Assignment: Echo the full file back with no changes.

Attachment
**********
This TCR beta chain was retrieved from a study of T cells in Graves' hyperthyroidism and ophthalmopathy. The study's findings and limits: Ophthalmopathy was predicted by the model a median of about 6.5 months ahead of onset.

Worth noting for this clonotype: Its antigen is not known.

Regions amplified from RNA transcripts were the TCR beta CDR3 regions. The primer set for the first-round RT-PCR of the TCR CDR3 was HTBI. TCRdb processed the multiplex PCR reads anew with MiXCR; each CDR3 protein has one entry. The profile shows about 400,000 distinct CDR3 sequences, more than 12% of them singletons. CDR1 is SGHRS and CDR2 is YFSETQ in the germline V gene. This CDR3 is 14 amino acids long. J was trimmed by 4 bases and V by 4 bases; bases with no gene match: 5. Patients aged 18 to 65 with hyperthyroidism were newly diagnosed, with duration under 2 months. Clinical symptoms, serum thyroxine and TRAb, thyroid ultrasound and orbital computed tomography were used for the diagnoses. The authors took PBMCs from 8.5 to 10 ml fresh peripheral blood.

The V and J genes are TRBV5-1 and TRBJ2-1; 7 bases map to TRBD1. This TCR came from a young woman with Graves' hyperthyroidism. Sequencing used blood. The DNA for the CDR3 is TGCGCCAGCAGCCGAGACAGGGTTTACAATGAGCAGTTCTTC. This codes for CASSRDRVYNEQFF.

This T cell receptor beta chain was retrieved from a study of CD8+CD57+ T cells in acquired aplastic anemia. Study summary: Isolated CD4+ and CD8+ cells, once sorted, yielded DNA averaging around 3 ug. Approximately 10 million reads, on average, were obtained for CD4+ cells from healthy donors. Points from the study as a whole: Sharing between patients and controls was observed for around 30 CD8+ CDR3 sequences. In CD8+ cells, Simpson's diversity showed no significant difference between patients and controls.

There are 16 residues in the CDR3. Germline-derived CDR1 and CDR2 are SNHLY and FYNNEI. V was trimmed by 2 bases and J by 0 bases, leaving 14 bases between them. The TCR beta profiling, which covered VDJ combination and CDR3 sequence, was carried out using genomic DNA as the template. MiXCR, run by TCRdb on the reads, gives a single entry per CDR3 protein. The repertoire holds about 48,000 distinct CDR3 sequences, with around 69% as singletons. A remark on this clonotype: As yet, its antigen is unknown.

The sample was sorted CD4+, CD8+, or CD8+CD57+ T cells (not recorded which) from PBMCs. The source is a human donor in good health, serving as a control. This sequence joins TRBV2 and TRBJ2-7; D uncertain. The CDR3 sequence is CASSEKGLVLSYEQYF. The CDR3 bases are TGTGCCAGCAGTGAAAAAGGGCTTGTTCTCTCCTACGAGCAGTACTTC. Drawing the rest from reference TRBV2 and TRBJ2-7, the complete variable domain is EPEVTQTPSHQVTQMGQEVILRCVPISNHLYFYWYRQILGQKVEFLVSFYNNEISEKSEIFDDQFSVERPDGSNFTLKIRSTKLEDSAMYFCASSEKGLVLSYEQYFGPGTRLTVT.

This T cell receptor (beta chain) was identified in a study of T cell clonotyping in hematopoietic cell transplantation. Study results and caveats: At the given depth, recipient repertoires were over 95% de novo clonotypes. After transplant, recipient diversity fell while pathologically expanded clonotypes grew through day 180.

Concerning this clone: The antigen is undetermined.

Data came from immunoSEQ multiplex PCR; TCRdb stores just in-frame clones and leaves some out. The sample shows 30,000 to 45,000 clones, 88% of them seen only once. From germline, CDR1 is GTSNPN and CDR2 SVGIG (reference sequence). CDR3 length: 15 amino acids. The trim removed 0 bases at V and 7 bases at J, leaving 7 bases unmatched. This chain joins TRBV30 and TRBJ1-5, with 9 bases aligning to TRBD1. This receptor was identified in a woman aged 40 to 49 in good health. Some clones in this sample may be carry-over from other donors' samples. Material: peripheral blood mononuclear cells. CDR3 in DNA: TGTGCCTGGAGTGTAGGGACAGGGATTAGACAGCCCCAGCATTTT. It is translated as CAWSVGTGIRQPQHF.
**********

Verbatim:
This TCR beta chain was retrieved from a study of T cells in Graves' hyperthyroidism and ophthalmopathy. The study's findings and limits: Ophthalmopathy was predicted by the model a median of about 6.5 months ahead of onset.

Worth noting for this clonotype: Its antigen is not known.

Regions amplified from RNA transcripts were the TCR beta CDR3 regions. The primer set for the first-round RT-PCR of the TCR CDR3 was HTBI. TCRdb processed the multiplex PCR reads anew with MiXCR; each CDR3 protein has one entry. The profile shows about 400,000 distinct CDR3 sequences, more than 12% of them singletons. CDR1 is SGHRS and CDR2 is YFSETQ in the germline V gene. This CDR3 is 14 amino acids long. J was trimmed by 4 bases and V by 4 bases; bases with no gene match: 5. Patients aged 18 to 65 with hyperthyroidism were newly diagnosed, with duration under 2 months. Clinical symptoms, serum thyroxine and TRAb, thyroid ultrasound and orbital computed tomography were used for the diagnoses. The authors took PBMCs from 8.5 to 10 ml fresh peripheral blood.

The V and J genes are TRBV5-1 and TRBJ2-1; 7 bases map to TRBD1. This TCR came from a young woman with Graves' hyperthyroidism. Sequencing used blood. The DNA for the CDR3 is TGCGCCAGCAGCCGAGACAGGGTTTACAATGAGCAGTTCTTC. This codes for CASSRDRVYNEQFF.

This T cell receptor beta chain was retrieved from a study of CD8+CD57+ T cells in acquired aplastic anemia. Study summary: Isolated CD4+ and CD8+ cells, once sorted, yielded DNA averaging around 3 ug. Approximately 10 million reads, on average, were obtained for CD4+ cells from healthy donors. Points from the study as a whole: Sharing between patients and controls was observed for around 30 CD8+ CDR3 sequences. In CD8+ cells, Simpson's diversity showed no significant difference between patients and controls.

There are 16 residues in the CDR3. Germline-derived CDR1 and CDR2 are SNHLY and FYNNEI. V was trimmed by 2 bases and J by 0 bases, leaving 14 bases between them. The TCR beta profiling, which covered VDJ combination and CDR3 sequence, was carried out using genomic DNA as the template. MiXCR, run by TCRdb on the reads, gives a single entry per CDR3 protein. The repertoire holds about 48,000 distinct CDR3 sequences, with around 69% as singletons. A remark on this clonotype: As yet, its antigen is unknown.

The sample was sorted CD4+, CD8+, or CD8+CD57+ T cells (not recorded which) from PBMCs. The source is a human donor in good health, serving as a control. This sequence joins TRBV2 and TRBJ2-7; D uncertain. The CDR3 sequence is CASSEKGLVLSYEQYF. The CDR3 bases are TGTGCCAGCAGTGAAAAAGGGCTTGTTCTCTCCTACGAGCAGTACTTC. Drawing the rest from reference TRBV2 and TRBJ2-7, the complete variable domain is EPEVTQTPSHQVTQMGQEVILRCVPISNHLYFYWYRQILGQKVEFLVSFYNNEISEKSEIFDDQFSVERPDGSNFTLKIRSTKLEDSAMYFCASSEKGLVLSYEQYFGPGTRLTVT.

This T cell receptor (beta chain) was identified in a study of T cell clonotyping in hematopoietic cell transplantation. Study results and caveats: At the given depth, recipient repertoires were over 95% de novo clonotypes. After transplant, recipient diversity fell while pathologically expanded clonotypes grew through day 180.

Concerning this clone: The antigen is undetermined.

Data came from immunoSEQ multiplex PCR; TCRdb stores just in-frame clones and leaves some out. The sample shows 30,000 to 45,000 clones, 88% of them seen only once. From germline, CDR1 is GTSNPN and CDR2 SVGIG (reference sequence). CDR3 length: 15 amino acids. The trim removed 0 bases at V and 7 bases at J, leaving 7 bases unmatched. This chain joins TRBV30 and TRBJ1-5, with 9 bases aligning to TRBD1. This receptor was identified in a woman aged 40 to 49 in good health. Some clones in this sample may be carry-over from other donors' samples. Material: peripheral blood mononuclear cells. CDR3 in DNA: TGTGCCTGGAGTGTAGGGACAGGGATTAGACAGCCCCAGCATTTT. It is translated as CAWSVGTGIRQPQHF.